In a world where the majority of technology innovation leaders are men, there’s unwarranted misogyny. But despite that, there always crops an intrepid, visionary and an amazingly sharp lady who beats the odds to create a brand that resonates across the board. The most common names we hear of are Facebook’s Sheryl Sandberg and Elisabeth Holmes, the billionaire CEO of Theranos.
How about Africa? Not many people dare even mention the success in here. One of the most stellar people I’ve come to identify with is Isis Nyong’o Madison, who has had an impeccable record in the tech realm. She holds degrees from Stanford and Harvard Universities, has been rewarded numerous accolades for her work in this critical industry in Africa as well as is a widely consulted public speaker.
Perhaps many people got to know her when Lupita Nyong’o won an Oscar, since she a cousin to the actress. I did an interview with Isis awhile back. It was an honor. The lady has previously worked with MTV, Google and InMobi in top capacities. She has been shortlisted on the Forbes Top 20 Youngest Power Women in Africa (2013), IT News Africa’s Top 10 Women in ICT (2013) and has been selected as a Young Global Leader by the World Economic Forum (2012).
The mother of one is also a principal at Asphalt & Ink, a company that provides strategic advisory services to corporations, investors, start-ups, governments and non-profit organizations operating in Africa.
As if that’s not enough, Isis is the CEO of MumsVillage, a vibrant online community for mothers.
I had an interview with her sometime back and this is what she had to say about her career story:
Me: You’re from a family that has always supported charity. You grew up helping others from unfortunate backgrounds, with your brothers having projects in Kibera and the U.S. You’ve spoken at media and technology functions. What’s that one thing that has always inspire you to be the way you are, to take a certain lifestyle, your career and still influences what you’ll be doing in the future?
Isis: I’m a curious person by nature and inspired by the infinite possibilities that make life so precious. I’ve tended to see beyond the present in my work and a lot of that has been influenced by global experience and exposure. Having a future and solutions-oriented mindset lends well to the technology industry and so I’m fairly certain that I’ll continue to work in this space.
Me: Your cousin Lupita Nyong’o won an Oscar this year. Has that brought some considerable change in the way people look at you? How has it influenced people’s outlook on you?
Isis: It’s pretty awesome, isn’t it? Since I had my daughter just a month before the Oscar’s, I haven’t been out and about that much to feel the true impact of being ‘Lupita’s cousin’. However, it does come up often when I meet new people and I take great joy in the enthusiasm everyone exudes when they talk about her. I’m just as inspired as everyone else!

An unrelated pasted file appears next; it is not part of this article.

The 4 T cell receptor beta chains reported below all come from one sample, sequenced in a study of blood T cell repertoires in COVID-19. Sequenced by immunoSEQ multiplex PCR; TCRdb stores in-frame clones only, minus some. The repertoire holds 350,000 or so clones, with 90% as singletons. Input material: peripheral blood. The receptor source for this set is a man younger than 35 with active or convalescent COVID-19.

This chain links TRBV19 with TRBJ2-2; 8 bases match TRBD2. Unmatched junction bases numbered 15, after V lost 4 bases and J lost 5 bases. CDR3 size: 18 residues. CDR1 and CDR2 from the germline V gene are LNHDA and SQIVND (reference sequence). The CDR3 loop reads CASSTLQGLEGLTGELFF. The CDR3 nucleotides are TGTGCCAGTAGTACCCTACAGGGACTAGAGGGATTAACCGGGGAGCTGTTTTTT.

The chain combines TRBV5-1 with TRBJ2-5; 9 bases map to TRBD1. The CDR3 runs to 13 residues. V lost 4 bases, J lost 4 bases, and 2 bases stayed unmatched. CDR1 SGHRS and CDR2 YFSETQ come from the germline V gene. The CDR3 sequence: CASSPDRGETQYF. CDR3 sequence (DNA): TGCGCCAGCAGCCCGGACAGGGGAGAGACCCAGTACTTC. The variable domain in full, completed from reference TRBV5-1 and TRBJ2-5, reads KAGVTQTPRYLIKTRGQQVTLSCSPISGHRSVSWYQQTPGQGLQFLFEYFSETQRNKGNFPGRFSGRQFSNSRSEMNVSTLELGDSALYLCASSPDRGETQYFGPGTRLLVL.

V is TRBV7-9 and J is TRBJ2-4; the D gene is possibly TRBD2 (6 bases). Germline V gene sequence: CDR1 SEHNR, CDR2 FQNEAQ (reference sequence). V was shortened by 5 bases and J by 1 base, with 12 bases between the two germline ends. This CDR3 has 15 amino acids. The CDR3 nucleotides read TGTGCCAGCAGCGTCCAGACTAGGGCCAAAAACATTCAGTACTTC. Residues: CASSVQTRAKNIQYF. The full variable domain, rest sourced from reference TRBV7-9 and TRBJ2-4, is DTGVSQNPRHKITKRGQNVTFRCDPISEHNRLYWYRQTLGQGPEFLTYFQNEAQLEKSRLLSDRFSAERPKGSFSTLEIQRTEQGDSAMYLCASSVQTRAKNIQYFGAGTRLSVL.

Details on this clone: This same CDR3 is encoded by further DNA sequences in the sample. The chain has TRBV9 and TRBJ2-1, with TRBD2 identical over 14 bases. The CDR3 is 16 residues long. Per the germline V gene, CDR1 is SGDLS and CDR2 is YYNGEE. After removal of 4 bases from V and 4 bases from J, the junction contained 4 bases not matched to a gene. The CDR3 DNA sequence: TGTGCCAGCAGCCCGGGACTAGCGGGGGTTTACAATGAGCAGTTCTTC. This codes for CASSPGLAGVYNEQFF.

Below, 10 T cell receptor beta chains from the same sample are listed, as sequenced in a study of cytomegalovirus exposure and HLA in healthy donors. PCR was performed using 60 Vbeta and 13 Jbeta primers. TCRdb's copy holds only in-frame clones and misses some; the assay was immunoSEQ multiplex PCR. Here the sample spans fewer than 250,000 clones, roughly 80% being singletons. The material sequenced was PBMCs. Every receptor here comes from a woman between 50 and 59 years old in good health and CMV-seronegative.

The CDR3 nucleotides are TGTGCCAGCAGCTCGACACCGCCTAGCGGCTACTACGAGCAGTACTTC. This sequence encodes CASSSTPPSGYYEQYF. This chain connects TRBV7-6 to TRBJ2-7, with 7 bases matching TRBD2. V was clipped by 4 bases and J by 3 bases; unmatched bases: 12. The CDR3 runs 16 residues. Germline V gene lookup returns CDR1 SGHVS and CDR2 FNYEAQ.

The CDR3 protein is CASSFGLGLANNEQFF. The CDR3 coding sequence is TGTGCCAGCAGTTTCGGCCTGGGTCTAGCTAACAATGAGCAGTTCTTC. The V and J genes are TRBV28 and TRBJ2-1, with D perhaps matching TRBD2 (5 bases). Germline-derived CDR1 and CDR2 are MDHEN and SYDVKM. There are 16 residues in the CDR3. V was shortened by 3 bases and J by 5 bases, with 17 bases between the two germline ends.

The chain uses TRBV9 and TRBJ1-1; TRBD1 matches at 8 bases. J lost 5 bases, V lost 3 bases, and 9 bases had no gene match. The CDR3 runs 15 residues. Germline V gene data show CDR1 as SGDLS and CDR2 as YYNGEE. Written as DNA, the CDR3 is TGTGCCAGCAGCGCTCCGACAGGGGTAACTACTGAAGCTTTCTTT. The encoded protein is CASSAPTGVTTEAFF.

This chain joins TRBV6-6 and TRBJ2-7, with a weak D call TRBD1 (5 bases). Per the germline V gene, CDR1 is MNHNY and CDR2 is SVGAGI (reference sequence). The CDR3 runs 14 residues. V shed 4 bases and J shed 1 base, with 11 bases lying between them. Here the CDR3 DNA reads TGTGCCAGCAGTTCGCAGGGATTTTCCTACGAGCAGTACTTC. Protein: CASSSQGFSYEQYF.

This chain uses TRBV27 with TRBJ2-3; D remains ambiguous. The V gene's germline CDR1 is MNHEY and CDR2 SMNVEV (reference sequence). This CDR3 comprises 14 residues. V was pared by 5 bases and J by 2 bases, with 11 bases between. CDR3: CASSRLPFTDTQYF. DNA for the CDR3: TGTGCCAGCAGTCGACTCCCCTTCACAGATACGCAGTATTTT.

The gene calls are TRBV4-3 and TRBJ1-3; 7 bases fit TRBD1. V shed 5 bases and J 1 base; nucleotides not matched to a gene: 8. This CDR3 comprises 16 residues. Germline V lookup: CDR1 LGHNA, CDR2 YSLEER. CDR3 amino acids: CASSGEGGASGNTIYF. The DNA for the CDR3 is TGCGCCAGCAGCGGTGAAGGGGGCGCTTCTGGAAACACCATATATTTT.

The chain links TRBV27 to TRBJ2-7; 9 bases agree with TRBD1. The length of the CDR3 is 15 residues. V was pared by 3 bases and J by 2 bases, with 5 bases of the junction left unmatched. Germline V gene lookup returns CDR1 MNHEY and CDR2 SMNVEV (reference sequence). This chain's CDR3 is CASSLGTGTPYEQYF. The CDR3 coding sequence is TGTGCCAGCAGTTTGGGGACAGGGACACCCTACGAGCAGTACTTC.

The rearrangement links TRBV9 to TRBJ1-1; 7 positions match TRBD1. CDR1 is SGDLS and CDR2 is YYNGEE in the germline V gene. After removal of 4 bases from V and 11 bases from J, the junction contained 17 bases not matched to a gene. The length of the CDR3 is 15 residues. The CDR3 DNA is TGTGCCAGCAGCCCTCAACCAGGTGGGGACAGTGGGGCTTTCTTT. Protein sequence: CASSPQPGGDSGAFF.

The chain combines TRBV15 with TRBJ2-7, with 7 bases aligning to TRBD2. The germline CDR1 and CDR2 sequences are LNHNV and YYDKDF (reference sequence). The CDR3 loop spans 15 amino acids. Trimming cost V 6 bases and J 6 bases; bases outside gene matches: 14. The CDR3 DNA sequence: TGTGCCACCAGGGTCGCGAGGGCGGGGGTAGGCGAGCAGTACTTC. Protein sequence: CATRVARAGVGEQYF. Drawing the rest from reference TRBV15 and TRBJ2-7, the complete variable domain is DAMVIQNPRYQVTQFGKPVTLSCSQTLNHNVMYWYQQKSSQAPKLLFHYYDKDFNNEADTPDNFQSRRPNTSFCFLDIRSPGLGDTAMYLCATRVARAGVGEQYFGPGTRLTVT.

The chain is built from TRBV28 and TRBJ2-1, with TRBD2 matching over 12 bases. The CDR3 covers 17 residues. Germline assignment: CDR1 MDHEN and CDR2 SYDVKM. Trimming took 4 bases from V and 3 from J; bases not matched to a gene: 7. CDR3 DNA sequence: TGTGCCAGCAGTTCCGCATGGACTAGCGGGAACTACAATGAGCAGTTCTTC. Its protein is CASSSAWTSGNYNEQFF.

Me: Talking of employment in Africa, youth are not aware of the opportunities in STEM. Governments and institutions haven’t done enough to create such opportunities. What do you think should be done, because STEM is a field which has not been scaled in the continent as compared to Asia and the United States?
Isis: I’m not sure I entirely agree with the premise of the question but I know what you’re getting at. I am a firm believer that Kenya’s ability to achieve Vision 2030 goals and beyond rests heavily in ensuring that our population is better positioned to be net contributors to the global economy. A key part of this is rethinking our approach to education (which most governments are doing) and STEM (which refers to the academic disciplines of science, technology, engineering and math (and now STEAM to include ‘arts’) plays a key role.
I see STEM/STEAM as the underpinning of building a knowledge economy, which is ‘theoretically’ one of our key goals – while I haven’t seen current data, the 3 steps I would take would be to 1) have a clear commitment to building a knowledge economy and crystallizing that means 2) take stock of the quantity and quality of our STEM/STEAM programs, faculty and output and identify gaps 3) build medium term strategy on how to resource at national and county levels to build towards a knowledge economy. Much easier said than done but certainly achievable.
Me: How would you like to be remembered by generations to come?
Isis: I truly hope that I contribute to some significant change in Africa worthy of remembrance.
Me: What’s that thing that most people don’t know about you?
Isis: If I revealed that than most people would know
Me: What do you do to look so young? Any tricks?
Isis: Maybe not worrying too much about trying to look young – I truly think people radiate from the inside out so maybe I feel youthful inside.
Me: Talking of leadership and governance, what role do young people
play in shaping the future of Africa?
Isis: Young people have the chance to write a completely different chapter for Africa than the one they were handed. I just hope this opportunity is not squandered.
Me: What’s been your success mantra?
Isis: I’m not sure I have one beyond ‘doing my best’ but I do have several songs that motivate me. P Square’s E no Easy is great song to remind me to keep going when I’m working so hard without clear reward in sight. Success is hardly over night and I’ve done my ten thousand hours and then some to get to where I am now.
You can follow her on Instagram and check out her companies Asphalt & Ink and MumsVillage to see what she has been up to!